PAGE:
RAYMOND WILLIAMS


The Autumn of the Patriarch

The publication of this novel about a dictator disappointed some of those readers who had associated García Márquez exclusively with the enchantment and accessibility of Macondo.It does not take place in Macondo and is more difficult to read than any of García Márquez's other novels. Judged strictly on its own intrinsic artistic merit, however, The Autumn of the Patriarch is a major book for both García Márquez and the field of the contemporary Latin American novel. It was one of several Latin American novels appearing in the 1970s dealing with a dictator.

The novel of the dictator is a venerable tradition in Latin America. The two best known initial novels of this type were Tirando Banderas ( 1926) by the Spaniard Ramón del Valle Inclán and El señor presidente ( 1946) by Miguel Angel Asturias.The decade of the 1970s saw the startling empowerment of military dictatorships in Latin America, particularly in the Southern Cone. As if by tacit agreement, major novelists, such as Alejo Carpentier, Augusto Roa Bastos, and García Márquez all published novels on dictators: Carpentier's Reasons of State appeared in 1974 and Roa Bastos's Yo el Supremo ( I, the Supreme) in the following year. García Márquez had begun his project at the end of a dictatorship that preceded these sanguine caudillos of the 1970s, that of Pérez Jiménez, ruler of Venezuela during the 1950s. Upon arriving in Caracas from Europe in 1958, García Márquez witnessed the downfall of Pérez Jiménez and the concurrent spectacle created by the outburst of a national celebration in Venezuela.The figure of Pérez Jiménez, nevertheless, was just a point of departure. García Márquez began reading histories of dictators, books containing historical anecdotes that can make the most fantastic Latin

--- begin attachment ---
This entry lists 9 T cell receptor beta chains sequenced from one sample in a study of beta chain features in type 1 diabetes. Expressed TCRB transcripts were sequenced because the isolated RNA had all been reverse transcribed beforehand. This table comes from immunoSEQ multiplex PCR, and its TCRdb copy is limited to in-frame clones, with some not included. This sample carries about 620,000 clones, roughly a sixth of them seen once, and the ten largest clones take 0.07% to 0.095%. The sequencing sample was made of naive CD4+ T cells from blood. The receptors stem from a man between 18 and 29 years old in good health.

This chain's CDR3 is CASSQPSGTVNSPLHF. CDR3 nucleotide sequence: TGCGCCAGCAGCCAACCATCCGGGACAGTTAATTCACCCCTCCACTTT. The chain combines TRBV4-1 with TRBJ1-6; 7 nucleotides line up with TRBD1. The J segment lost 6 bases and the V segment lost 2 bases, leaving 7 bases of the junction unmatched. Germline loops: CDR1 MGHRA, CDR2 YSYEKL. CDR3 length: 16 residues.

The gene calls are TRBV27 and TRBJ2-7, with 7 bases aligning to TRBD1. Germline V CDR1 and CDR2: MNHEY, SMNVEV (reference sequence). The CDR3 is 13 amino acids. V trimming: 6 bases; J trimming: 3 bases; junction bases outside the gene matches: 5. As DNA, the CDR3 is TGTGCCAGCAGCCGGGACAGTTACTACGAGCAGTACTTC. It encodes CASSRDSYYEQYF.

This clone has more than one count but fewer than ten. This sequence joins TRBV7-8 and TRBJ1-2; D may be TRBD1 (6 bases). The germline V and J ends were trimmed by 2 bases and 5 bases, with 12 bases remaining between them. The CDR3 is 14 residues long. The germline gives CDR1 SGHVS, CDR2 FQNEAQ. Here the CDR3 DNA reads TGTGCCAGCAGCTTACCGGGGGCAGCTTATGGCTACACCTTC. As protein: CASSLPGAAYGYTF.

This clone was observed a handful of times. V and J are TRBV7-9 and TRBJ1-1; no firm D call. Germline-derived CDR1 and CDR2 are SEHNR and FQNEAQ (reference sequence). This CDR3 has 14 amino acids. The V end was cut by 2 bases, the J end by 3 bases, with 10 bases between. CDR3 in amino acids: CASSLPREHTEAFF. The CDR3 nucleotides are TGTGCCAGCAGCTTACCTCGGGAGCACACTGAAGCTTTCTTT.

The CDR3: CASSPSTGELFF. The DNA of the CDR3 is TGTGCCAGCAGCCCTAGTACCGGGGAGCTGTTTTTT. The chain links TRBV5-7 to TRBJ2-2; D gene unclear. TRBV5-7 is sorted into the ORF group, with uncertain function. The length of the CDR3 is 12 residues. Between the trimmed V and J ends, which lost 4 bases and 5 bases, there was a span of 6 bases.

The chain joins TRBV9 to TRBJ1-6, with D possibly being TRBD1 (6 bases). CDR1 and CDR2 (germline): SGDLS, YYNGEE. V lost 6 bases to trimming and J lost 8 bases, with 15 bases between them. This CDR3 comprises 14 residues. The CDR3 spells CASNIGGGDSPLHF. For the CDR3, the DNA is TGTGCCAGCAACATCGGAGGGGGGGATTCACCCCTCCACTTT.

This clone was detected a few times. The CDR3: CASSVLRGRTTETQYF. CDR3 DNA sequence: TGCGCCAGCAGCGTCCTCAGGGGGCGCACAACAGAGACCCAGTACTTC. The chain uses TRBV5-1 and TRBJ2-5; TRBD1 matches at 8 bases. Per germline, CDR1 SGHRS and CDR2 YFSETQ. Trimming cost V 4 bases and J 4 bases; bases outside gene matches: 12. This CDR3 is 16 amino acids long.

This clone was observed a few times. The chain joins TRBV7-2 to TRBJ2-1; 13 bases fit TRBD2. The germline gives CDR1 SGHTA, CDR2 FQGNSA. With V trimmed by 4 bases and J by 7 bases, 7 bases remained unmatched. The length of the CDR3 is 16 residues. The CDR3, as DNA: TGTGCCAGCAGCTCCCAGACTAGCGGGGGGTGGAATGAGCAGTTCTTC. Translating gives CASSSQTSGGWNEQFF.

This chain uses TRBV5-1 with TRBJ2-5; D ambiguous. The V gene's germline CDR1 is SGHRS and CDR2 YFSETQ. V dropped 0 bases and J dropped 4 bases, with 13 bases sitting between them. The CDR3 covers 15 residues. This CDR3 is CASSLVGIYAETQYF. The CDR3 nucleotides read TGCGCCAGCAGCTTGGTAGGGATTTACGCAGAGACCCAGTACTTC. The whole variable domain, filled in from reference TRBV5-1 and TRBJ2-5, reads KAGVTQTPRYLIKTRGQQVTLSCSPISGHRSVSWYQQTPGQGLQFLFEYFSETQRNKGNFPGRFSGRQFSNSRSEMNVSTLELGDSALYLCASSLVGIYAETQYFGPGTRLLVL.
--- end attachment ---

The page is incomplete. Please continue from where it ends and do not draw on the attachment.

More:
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From Gabriel García Márquez. © 1984 by G. K. Hall & Co., Boston.

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